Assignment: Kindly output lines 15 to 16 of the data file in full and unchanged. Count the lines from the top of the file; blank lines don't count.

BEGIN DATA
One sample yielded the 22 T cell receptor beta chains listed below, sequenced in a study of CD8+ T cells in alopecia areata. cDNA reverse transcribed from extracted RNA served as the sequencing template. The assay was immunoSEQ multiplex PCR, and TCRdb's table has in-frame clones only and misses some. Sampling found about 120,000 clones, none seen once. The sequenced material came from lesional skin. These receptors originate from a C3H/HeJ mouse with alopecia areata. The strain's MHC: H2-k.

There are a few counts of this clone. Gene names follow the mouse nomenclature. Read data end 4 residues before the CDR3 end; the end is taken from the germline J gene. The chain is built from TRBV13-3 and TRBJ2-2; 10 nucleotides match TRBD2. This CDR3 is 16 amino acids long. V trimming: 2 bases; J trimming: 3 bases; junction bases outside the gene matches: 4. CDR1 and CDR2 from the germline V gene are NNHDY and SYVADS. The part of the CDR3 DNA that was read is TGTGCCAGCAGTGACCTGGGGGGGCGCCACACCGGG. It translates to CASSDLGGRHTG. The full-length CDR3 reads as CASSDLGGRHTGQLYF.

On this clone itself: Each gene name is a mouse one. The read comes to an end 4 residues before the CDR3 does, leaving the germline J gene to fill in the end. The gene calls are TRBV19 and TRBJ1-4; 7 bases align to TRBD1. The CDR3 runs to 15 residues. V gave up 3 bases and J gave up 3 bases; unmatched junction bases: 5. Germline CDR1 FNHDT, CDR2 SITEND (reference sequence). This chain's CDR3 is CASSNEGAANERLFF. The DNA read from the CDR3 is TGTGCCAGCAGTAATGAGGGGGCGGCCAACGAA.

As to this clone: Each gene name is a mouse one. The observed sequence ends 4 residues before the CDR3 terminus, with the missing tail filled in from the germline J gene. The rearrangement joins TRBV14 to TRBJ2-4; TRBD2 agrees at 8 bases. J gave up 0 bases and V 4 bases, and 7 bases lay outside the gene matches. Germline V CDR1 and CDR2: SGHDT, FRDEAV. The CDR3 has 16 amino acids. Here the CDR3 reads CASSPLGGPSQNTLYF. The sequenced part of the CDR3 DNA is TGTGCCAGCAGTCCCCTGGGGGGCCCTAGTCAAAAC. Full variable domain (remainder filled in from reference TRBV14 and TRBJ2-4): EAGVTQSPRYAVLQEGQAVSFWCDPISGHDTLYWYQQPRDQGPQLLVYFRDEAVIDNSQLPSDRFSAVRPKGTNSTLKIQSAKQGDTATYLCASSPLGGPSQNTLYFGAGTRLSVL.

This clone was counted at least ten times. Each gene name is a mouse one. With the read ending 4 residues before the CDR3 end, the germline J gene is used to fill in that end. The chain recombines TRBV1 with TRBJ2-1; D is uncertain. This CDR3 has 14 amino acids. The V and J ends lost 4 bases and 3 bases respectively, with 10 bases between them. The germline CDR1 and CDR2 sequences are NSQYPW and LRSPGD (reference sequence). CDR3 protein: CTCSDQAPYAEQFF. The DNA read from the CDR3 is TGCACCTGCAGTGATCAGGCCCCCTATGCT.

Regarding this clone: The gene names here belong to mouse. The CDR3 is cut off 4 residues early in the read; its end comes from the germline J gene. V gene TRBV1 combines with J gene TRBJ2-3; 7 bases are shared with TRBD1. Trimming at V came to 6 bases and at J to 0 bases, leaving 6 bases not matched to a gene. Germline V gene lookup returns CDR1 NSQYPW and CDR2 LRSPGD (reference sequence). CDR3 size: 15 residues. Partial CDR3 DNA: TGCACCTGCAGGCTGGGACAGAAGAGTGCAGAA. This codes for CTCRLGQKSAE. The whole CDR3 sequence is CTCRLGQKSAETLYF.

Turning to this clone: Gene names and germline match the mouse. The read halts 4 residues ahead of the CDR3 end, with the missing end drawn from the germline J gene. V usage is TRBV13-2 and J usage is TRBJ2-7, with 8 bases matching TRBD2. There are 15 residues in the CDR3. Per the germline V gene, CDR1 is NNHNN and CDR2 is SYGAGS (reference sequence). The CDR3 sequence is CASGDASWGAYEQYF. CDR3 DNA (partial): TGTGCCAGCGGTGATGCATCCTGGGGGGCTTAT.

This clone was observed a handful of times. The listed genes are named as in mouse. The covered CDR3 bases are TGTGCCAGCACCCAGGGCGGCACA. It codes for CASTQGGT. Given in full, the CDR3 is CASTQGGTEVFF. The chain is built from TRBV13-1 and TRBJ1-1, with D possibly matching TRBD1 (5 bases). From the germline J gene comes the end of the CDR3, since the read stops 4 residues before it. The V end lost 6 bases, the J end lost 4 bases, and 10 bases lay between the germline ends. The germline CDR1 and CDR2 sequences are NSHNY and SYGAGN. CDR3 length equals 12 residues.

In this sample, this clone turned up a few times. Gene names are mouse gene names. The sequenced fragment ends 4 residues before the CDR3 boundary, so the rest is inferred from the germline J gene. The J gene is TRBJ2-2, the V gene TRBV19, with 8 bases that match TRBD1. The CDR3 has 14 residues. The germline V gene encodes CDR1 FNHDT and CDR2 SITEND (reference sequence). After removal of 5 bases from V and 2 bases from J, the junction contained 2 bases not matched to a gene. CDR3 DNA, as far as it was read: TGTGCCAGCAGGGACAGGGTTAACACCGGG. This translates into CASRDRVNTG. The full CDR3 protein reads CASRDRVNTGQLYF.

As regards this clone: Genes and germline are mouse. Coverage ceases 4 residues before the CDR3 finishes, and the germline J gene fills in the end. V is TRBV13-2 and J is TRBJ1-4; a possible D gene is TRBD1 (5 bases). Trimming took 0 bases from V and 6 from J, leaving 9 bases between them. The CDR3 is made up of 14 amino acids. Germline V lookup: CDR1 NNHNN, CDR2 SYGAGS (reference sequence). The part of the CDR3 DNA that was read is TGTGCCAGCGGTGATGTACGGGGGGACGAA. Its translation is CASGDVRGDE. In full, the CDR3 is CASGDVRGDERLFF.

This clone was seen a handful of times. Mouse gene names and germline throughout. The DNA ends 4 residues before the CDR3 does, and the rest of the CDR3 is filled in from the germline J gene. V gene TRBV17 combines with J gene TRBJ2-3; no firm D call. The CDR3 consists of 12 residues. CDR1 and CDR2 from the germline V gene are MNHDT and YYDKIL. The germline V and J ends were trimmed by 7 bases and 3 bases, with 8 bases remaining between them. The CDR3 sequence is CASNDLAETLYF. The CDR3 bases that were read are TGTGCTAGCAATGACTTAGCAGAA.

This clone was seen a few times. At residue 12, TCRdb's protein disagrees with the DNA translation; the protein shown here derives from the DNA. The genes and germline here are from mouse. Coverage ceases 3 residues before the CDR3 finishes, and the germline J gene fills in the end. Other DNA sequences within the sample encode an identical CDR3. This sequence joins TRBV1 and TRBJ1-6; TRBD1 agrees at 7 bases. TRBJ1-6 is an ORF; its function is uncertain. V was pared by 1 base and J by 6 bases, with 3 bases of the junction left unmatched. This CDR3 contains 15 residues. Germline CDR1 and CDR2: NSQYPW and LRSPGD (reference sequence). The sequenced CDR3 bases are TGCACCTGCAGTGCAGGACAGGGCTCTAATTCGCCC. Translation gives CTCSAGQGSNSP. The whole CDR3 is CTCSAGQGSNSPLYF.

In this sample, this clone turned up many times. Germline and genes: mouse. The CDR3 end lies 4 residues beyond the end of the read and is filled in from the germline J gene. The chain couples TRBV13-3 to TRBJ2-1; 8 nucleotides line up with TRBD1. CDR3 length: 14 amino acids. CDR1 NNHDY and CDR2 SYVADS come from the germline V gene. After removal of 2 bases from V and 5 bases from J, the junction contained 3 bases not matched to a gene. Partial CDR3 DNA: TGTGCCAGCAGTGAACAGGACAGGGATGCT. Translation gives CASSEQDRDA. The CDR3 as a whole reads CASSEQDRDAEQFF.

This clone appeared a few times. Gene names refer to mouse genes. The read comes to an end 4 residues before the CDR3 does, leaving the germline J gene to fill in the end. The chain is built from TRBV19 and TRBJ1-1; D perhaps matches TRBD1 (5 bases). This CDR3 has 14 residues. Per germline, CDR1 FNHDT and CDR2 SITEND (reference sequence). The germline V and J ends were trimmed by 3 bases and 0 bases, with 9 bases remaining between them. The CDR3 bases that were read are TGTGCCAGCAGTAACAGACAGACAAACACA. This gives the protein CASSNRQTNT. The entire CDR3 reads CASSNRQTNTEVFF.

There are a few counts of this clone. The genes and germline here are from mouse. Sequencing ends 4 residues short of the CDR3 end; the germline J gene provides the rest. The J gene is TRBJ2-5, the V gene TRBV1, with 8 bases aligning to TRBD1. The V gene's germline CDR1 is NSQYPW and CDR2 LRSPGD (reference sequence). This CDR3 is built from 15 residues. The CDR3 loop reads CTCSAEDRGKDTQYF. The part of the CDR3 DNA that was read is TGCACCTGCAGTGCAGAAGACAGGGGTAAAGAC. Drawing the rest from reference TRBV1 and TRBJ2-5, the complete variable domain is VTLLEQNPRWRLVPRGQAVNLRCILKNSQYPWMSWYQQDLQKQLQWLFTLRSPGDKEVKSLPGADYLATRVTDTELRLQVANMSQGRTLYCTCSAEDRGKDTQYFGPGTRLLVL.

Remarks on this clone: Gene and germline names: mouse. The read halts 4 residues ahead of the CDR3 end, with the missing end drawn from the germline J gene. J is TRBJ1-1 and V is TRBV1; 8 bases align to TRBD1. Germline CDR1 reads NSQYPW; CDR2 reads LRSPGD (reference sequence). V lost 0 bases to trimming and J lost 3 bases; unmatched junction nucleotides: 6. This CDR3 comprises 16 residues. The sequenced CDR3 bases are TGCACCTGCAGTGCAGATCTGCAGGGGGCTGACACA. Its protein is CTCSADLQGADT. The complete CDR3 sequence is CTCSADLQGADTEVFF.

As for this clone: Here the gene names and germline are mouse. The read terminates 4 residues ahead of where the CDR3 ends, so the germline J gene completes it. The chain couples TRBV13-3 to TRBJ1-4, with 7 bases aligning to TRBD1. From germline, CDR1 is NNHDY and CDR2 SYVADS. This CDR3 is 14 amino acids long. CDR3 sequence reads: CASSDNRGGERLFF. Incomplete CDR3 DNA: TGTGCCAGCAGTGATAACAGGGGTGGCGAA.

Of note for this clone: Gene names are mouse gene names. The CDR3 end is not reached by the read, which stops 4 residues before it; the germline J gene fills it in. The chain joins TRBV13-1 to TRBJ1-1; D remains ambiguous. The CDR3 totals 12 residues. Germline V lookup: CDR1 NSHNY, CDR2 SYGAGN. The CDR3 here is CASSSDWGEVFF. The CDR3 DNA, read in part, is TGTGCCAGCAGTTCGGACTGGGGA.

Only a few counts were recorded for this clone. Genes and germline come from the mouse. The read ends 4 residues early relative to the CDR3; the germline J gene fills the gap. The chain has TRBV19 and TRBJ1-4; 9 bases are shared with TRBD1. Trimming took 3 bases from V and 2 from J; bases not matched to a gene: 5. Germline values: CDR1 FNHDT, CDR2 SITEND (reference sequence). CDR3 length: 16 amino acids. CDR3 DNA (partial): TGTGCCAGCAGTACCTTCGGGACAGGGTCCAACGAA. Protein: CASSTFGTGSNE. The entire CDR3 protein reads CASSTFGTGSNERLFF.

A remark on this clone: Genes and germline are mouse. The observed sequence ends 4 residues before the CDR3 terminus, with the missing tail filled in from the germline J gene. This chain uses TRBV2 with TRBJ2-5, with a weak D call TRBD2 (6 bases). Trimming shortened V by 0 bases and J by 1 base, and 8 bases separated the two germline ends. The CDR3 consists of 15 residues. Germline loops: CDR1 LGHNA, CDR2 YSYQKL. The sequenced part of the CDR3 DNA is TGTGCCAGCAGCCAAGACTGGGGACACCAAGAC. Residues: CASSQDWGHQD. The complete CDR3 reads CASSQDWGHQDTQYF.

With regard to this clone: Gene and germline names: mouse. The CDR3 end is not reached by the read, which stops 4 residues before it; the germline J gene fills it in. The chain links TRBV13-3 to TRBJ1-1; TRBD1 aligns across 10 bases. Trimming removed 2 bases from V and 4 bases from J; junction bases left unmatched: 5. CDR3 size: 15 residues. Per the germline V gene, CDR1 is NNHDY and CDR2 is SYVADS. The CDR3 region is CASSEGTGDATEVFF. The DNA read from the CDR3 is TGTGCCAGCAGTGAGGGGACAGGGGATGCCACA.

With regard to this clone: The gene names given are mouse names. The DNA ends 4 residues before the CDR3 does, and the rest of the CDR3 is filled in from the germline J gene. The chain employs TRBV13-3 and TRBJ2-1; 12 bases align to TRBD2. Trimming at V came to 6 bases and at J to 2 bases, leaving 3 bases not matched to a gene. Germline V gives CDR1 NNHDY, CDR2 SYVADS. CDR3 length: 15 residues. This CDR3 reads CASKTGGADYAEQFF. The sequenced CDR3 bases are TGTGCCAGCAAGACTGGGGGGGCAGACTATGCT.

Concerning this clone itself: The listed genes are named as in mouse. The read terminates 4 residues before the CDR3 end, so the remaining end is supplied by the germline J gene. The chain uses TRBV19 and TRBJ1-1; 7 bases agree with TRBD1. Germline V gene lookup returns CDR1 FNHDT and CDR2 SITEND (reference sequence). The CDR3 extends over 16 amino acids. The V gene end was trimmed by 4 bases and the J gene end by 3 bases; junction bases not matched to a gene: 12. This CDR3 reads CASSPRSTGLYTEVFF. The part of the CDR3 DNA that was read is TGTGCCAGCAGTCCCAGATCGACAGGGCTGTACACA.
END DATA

There are a few counts of this clone. The genes and germline here are from mouse. Sequencing ends 4 residues short of the CDR3 end; the germline J gene provides the rest. The J gene is TRBJ2-5, the V gene TRBV1, with 8 bases aligning to TRBD1. The V gene's germline CDR1 is NSQYPW and CDR2 LRSPGD (reference sequence). This CDR3 is built from 15 residues. The CDR3 loop reads CTCSAEDRGKDTQYF. The part of the CDR3 DNA that was read is TGCACCTGCAGTGCAGAAGACAGGGGTAAAGAC. Drawing the rest from reference TRBV1 and TRBJ2-5, the complete variable domain is VTLLEQNPRWRLVPRGQAVNLRCILKNSQYPWMSWYQQDLQKQLQWLFTLRSPGDKEVKSLPGADYLATRVTDTELRLQVANMSQGRTLYCTCSAEDRGKDTQYFGPGTRLLVL.

Remarks on this clone: Gene and germline names: mouse. The read halts 4 residues ahead of the CDR3 end, with the missing end drawn from the germline J gene. J is TRBJ1-1 and V is TRBV1; 8 bases align to TRBD1. Germline CDR1 reads NSQYPW; CDR2 reads LRSPGD (reference sequence). V lost 0 bases to trimming and J lost 3 bases; unmatched junction nucleotides: 6. This CDR3 comprises 16 residues. The sequenced CDR3 bases are TGCACCTGCAGTGCAGATCTGCAGGGGGCTGACACA. Its protein is CTCSADLQGADT. The complete CDR3 sequence is CTCSADLQGADTEVFF.